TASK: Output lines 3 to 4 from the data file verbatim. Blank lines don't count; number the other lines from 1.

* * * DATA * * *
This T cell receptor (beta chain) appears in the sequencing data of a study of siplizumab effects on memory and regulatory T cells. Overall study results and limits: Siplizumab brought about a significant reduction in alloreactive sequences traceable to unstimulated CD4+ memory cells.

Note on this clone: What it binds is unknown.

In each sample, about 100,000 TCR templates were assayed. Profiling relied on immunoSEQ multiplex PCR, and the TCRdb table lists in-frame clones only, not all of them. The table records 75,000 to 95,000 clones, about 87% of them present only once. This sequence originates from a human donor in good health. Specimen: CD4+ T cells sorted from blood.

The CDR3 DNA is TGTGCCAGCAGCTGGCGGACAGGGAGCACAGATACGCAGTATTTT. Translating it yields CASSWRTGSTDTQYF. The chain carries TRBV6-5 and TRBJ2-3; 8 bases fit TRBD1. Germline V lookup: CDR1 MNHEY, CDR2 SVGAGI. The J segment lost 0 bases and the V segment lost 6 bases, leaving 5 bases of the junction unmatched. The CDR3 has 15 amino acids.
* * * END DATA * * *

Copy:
In each sample, about 100,000 TCR templates were assayed. Profiling relied on immunoSEQ multiplex PCR, and the TCRdb table lists in-frame clones only, not all of them. The table records 75,000 to 95,000 clones, about 87% of them present only once. This sequence originates from a human donor in good health. Specimen: CD4+ T cells sorted from blood.

The CDR3 DNA is TGTGCCAGCAGCTGGCGGACAGGGAGCACAGATACGCAGTATTTT. Translating it yields CASSWRTGSTDTQYF. The chain carries TRBV6-5 and TRBJ2-3; 8 bases fit TRBD1. Germline V lookup: CDR1 MNHEY, CDR2 SVGAGI. The J segment lost 0 bases and the V segment lost 6 bases, leaving 5 bases of the junction unmatched. The CDR3 has 15 amino acids.